Lenovo IdeaPad Yoga vs Asus Transformer Prime 700 series – two completely different yet still similar beasts


Lenovo IdeaPad Yoga vs Asus Transformer Prime 700 series
We’ve seen quite a few great devices at CES 2012, but one of the most active areas was the tablet niche: there were a lot of new tablets, most of them running Android, some of them running Windows, and some running a special version of Linux.

The first two operating systems are more interesting though, and the most advanced tablets that represented each of them were the Asus Transformer Prime 700 series for Android and the Lenovo IdeaPad Yoga for Windows. Granted, these two tablet/laptop hybrids are aimed at two different markets, but they also have a lot of similarities that make a comparison all but inevitable.

Exterior design

You might already know that the Transformer Prime was the first tablet to sport a quad core processor (the new Tegra 3 from NVidia), and it’s already on sale for a very nice price. Well, the Transformer Prime 700 (aka TF700) brings a few improvements to the table and aims to perfect the model. On the other side, we’ve got the IdeaPad Yoga – one of the most unique Windows tablets to date.
Both devices look pretty nice, however the Prime has a more conventional design – it’s a simple slate, with the keyboard dock being optional and detachable. The IdeaPad Yoga looks like an ordinary Ultrabook when you first open it up, however you may soon find that its display extends far beyond 180 degrees and transforms the laptop into a full-fledged tablet. That’s the most interesting design I’ve seen for a convertible tablet, ever.

Hardware features

Both the IdeaPad Yoga and the Transformer Prime 700 are intended to be used as a multi-purpose computer, but the internal hardware is quite different in each case. The Transformer Prime has a 10.1 inch IPS display with a 1920×1200 Full HD resolution that looks very crisp and clear. It also features all the normal stuff that an Android tablet (especially a flagship model) should have: Wifi N and Bluetooth adapters, GPS, a nice 8 megapixels camera on the back with support for 1080p video recording and a 1.3 megapixels snapper on the front for video calls, USB and HDMI out ports, two speakers for stereo sound, a 3.5 mm audio jack, and more.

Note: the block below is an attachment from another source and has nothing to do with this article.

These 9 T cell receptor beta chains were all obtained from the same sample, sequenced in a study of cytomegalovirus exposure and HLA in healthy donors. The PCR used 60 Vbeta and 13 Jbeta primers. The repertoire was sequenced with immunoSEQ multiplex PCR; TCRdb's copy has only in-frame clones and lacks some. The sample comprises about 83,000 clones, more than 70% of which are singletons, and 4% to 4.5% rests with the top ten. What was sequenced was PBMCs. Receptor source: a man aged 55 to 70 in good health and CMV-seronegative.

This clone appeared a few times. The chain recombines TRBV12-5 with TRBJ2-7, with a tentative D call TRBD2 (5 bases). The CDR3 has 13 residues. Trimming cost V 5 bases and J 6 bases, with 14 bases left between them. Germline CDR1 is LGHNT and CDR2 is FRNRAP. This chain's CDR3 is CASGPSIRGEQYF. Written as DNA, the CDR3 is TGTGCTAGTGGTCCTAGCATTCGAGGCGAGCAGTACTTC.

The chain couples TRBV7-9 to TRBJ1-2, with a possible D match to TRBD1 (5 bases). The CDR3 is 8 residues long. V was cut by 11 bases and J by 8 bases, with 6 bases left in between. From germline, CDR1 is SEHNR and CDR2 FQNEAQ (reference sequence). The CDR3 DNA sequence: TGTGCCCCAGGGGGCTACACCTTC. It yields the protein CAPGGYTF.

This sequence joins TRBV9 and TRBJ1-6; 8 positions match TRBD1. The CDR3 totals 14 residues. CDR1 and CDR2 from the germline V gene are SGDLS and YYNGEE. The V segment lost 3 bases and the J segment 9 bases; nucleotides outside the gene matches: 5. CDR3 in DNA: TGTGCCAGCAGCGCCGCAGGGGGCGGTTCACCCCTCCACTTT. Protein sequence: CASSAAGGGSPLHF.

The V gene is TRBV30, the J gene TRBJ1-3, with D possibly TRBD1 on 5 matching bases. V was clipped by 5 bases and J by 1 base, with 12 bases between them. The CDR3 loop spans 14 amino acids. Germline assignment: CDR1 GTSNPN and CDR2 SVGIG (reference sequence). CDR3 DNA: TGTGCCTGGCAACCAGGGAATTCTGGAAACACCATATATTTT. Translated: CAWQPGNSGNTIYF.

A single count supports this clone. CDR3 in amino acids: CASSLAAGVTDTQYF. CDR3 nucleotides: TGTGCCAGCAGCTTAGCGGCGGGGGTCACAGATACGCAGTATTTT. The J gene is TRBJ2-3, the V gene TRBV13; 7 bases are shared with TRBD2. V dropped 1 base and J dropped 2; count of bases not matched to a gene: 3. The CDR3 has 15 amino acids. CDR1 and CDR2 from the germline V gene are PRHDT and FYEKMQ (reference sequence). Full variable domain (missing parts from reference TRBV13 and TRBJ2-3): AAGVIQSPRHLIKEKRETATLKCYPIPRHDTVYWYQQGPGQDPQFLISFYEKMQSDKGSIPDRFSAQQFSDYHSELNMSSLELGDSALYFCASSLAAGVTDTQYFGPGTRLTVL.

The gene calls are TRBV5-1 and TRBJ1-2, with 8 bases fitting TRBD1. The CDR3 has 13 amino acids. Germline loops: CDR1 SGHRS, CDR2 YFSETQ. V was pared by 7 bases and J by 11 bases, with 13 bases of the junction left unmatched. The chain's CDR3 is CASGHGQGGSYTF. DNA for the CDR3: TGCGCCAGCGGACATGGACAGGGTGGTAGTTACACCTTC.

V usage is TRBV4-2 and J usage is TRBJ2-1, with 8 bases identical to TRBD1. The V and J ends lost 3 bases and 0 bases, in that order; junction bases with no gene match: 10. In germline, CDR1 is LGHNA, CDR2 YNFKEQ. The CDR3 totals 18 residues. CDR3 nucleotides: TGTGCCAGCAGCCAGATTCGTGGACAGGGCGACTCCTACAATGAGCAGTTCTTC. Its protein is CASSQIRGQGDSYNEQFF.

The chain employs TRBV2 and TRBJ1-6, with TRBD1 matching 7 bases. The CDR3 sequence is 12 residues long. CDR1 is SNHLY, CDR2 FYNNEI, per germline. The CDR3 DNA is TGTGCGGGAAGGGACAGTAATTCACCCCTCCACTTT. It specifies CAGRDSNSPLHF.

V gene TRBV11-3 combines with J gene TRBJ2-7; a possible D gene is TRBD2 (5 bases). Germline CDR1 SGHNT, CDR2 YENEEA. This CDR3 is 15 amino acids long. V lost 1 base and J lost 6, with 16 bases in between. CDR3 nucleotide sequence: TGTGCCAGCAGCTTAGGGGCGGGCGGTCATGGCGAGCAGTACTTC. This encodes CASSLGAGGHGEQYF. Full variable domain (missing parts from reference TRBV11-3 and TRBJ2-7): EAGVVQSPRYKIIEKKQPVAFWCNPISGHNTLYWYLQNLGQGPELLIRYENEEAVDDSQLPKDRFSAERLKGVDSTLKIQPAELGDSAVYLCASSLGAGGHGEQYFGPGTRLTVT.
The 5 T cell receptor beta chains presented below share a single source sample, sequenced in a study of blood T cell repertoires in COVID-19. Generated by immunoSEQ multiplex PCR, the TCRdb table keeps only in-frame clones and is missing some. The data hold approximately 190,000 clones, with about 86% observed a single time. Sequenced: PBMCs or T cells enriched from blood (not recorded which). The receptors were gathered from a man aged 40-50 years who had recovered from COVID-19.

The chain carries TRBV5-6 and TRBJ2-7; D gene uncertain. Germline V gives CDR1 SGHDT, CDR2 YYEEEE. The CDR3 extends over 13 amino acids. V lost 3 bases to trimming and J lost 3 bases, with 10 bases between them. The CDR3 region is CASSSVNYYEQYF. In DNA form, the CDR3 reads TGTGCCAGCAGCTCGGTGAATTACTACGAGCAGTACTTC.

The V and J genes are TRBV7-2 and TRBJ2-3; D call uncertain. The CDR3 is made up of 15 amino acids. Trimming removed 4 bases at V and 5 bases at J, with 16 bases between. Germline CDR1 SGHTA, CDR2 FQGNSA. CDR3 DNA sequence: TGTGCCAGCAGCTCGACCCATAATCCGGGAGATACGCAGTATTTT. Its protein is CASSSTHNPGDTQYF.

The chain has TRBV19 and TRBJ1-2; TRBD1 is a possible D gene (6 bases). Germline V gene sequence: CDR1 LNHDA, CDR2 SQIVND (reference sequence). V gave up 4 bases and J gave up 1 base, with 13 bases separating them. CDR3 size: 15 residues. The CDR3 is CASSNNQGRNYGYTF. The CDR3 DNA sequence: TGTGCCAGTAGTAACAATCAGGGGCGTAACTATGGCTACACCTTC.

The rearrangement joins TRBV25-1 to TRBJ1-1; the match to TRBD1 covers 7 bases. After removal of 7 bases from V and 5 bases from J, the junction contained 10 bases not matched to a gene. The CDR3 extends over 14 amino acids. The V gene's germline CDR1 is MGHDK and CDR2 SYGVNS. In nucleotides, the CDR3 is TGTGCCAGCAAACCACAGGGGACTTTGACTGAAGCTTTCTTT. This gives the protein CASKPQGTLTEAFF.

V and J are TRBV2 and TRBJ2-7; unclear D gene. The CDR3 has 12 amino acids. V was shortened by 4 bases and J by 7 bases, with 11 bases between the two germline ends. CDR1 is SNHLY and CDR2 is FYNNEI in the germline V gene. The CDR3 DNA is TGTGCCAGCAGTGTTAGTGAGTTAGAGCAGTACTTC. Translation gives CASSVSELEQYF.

The IdeaPad Yoga is twice as heavy and almost twice as big as the TF700, but it packs a 13.3 inch display with a 1600×900 pixels resolution (lower than a 10 inch Android device – weird, right?) and a full keyboard on the housing. There is only a small 2 megapixels camera for video calls and photos, and the ports selection is a bit better, although not by much – the tablet has two USB ports, a HDMI port, as well as a 3.5 mm audio jack. The Wifi and Bluetooth adapters are there, but the GPS is missing. It’s a bit unfair to compare these two tablets, but if Lenovo wants the Yoga to be the ultimate tablet/Ultrabook hybrid and compete with Android, they could’ve done better in the features department.


Here’s where the IdeaPad Yoga shines, but only in specialized apps that are not available for Android. Being an x86 device, the Yoga can run all the applications and software that Windows has, which is impressive indeed. The Ivy Bridge ULV processor, 4-8 GB of RAM and a 128 or 256 GB SSD drive are also great and definitely beat the quad core Tegra 3 + 1 GB of RAM + 32 or 64 GB of storage space on the Transformer Prime 700.
However, in everyday use, the experience will be pretty much the same and maybe even in favor of the Android tablet – at least that’s the impression you get when seeing the lag in the current developer preview version of Windows 8.


Speaking of which, Windows 8 isn’t even ready for prime time, and is slated to arrive sometime at the end of this summer, which means that the TF700 will reign on the tablet market for quite a while. Android Ice Cream Sandwich is a great OS, and with over 300,000 apps on the marketplace, it can do pretty much everything a normal user would want to.

The Asus Transformer Prime 700 series is twice as cheap as the IdeaPad Yoga, and that’s counting the keyboard dock, of course. It can make a perfect universal computer and laptop/desktop replacement for anyone, but if you really need the ability to run Windows apps, waiting for the Yoga could be worth it as it is the best Windows tablet yet.


About Author

Editor in Chief with passion for gadgets and web technology. He is writing gadget news, covering mobile gear, apps and concept devices.

1 Comment

Leave A Reply